My constant wish is that Prentice would sell the team, either to local people or to someone who'd be a better caretaker of the franchise here. I've always been puzzled that he'd let the Stars' operation deteriorate so badly that it devalued his investment.


There isn't the time or space here to go deep into the stadium debate. Invest heavily to update Joe Davis or build a new one downtown? There is merit to both.


Joe Davis Stadium is too big and too old and too outdated. I know I have a different perspective, having seen nearly every stadium in this league the last 30 years, but it's far and away the worst. Compare it with, say, the new stadium in Pensacola is like holding my prom picture next to a shot of George Clooney on the cover of Esquire.


Perhaps as more people from here see Birmingham's new stadium -- even though $64 million seems a bit obsene for a price tag for a community often in financial despair -- it can be Huntsville's best friend, causing a little envy.


Now, this will get the usual emails and posts from the spoil-sports. They are sad folks who, if they don't enjoy something, don't want others to have the chance to enjoy it. They will cry that Huntsville isn't a baseball town.


Maybe not. But it does appreciate a diversity of entertainment options. There is a big population and geographical base from which to draw, especially if the team were better marketed. Minor league baseball has obvious merit and interest for other cities comparable to Huntsville. It has drawn well here in the past. There is no reason it can't do so again, with the proper circumstances.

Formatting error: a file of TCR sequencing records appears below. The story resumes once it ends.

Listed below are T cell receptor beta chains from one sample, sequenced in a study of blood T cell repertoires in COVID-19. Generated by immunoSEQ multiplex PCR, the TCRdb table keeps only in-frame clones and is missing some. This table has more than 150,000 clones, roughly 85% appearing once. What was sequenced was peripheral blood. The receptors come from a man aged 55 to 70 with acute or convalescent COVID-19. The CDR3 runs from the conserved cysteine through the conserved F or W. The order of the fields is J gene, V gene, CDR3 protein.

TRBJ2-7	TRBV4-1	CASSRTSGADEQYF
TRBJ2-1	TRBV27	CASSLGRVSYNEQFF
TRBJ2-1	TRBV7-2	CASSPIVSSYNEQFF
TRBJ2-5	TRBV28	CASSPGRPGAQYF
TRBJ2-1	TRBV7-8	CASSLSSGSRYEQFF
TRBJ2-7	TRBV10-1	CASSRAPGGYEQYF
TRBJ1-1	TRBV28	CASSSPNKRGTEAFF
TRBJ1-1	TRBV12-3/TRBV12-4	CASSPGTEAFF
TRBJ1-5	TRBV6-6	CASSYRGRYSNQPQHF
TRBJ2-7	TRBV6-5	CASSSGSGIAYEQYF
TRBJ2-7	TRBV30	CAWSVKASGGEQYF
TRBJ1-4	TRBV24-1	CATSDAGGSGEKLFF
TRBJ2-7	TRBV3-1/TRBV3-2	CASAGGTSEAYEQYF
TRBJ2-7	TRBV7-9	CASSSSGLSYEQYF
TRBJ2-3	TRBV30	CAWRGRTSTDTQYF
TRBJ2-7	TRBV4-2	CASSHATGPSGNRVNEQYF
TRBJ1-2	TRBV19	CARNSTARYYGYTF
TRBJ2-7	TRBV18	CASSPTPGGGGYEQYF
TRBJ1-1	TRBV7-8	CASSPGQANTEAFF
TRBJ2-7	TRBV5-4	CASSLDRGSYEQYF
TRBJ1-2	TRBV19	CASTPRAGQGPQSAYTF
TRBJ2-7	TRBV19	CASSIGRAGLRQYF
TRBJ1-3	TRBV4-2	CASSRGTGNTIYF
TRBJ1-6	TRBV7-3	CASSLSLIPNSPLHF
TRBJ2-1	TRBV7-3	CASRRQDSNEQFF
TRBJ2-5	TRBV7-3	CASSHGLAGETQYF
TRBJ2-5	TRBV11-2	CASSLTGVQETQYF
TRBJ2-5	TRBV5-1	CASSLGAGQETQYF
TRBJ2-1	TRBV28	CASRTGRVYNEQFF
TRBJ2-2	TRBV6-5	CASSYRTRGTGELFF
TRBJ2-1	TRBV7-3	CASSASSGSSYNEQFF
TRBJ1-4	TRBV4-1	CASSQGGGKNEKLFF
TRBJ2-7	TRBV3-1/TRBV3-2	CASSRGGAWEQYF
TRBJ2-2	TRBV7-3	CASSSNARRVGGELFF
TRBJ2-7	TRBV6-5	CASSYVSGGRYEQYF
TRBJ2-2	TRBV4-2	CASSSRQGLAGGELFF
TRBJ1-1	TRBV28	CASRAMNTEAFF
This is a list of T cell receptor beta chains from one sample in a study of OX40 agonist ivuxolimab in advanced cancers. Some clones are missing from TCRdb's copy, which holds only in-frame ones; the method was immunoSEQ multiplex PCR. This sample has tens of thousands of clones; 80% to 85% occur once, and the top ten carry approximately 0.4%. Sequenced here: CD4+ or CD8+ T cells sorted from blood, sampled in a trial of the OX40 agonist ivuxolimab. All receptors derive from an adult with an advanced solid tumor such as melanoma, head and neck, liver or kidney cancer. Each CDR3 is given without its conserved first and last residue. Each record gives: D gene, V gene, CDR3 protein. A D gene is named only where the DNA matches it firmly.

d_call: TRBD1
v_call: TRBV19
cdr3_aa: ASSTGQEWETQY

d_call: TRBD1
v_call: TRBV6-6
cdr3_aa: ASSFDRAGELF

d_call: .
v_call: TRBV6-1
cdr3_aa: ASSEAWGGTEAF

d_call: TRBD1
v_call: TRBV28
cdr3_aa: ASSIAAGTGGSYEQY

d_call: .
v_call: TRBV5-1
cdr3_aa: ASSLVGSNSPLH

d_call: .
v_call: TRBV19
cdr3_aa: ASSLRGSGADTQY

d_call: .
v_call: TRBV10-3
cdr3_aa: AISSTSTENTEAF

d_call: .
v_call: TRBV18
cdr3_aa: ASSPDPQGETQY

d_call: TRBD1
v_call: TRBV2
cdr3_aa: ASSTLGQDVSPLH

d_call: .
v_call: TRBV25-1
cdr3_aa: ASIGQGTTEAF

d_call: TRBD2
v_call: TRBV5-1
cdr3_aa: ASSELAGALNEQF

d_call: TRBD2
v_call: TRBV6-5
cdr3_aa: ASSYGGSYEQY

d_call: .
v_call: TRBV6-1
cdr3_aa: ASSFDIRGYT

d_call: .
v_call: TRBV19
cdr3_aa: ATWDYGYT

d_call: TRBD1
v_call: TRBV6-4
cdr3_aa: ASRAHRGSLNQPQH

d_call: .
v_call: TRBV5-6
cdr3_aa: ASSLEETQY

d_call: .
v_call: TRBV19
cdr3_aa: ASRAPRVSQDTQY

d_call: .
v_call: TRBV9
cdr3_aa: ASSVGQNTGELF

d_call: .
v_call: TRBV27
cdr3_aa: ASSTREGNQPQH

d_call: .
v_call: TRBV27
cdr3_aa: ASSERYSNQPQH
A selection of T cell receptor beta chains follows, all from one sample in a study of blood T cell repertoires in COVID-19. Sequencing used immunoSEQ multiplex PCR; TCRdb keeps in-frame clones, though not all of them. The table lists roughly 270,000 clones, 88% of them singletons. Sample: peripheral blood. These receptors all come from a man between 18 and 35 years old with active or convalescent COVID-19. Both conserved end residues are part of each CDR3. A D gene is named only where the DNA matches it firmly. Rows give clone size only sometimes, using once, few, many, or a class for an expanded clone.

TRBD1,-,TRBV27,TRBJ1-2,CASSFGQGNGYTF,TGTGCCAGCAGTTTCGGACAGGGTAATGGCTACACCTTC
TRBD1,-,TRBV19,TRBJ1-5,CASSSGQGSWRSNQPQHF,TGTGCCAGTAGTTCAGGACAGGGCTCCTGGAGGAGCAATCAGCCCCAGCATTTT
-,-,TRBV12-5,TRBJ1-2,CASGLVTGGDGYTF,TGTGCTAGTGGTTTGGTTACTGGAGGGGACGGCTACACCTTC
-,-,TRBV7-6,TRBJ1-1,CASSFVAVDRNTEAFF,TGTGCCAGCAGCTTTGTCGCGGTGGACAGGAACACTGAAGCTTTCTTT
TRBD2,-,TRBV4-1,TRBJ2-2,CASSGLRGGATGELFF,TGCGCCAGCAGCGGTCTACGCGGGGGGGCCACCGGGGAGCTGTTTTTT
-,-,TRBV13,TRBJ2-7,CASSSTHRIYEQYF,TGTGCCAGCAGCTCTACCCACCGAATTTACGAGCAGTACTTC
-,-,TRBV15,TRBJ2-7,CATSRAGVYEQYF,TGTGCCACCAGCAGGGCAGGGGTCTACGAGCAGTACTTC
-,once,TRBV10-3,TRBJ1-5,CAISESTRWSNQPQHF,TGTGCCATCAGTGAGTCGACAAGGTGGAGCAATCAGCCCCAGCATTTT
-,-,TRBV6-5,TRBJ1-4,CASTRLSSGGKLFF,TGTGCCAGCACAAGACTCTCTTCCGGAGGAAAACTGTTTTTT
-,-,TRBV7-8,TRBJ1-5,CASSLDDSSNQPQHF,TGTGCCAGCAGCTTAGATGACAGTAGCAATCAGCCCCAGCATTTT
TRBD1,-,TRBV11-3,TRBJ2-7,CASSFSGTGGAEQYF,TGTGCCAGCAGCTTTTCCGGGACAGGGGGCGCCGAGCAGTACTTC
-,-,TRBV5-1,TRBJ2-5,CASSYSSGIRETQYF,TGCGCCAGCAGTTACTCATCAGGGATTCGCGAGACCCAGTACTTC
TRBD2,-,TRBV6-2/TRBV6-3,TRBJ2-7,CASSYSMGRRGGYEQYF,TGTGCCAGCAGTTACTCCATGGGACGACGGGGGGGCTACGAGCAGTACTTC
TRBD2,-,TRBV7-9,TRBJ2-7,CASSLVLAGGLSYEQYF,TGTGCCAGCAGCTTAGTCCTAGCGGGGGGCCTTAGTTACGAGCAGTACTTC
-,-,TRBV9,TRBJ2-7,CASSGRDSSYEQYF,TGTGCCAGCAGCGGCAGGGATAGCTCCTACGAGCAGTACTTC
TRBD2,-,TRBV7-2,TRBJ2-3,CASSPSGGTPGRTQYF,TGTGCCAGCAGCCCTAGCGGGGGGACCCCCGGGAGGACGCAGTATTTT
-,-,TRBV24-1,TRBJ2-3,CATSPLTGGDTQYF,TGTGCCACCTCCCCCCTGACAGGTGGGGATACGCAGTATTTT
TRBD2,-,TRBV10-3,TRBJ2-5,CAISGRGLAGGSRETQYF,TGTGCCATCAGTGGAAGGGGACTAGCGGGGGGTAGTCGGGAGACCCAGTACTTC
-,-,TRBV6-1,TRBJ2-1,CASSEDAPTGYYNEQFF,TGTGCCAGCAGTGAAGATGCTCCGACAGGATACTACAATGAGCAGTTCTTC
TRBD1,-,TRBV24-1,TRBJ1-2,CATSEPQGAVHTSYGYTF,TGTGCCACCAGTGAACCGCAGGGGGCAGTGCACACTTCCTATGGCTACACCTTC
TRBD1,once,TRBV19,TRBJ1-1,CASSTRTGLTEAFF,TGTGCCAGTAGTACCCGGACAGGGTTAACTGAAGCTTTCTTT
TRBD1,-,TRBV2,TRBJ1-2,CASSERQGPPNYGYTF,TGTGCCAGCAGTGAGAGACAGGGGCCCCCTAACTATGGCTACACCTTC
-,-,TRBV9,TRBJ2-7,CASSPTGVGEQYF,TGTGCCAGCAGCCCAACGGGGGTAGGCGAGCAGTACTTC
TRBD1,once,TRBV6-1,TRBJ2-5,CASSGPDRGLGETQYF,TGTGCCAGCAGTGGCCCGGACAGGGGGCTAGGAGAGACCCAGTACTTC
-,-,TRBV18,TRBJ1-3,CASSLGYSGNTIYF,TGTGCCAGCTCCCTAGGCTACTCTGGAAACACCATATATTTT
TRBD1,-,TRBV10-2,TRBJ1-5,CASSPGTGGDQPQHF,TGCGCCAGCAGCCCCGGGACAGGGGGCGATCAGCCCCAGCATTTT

It needs a fresh start (September 2011 thoughts).


It needs a caring owner and a better approach in doing business.


Prentice has done this community a disservice. He's doing a greater one if he's dealing with Biloxi officials while ignoring responsibilities and contractural obligations here.


If an obit to the Stars is to be eventually written, apathy -- Prentice's and that of a community that hasn't been effectively encouraged to re-embrace baseball and provided a good environment in which to watch it -- can be noted as the cause of death.

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  • 2 weeks later...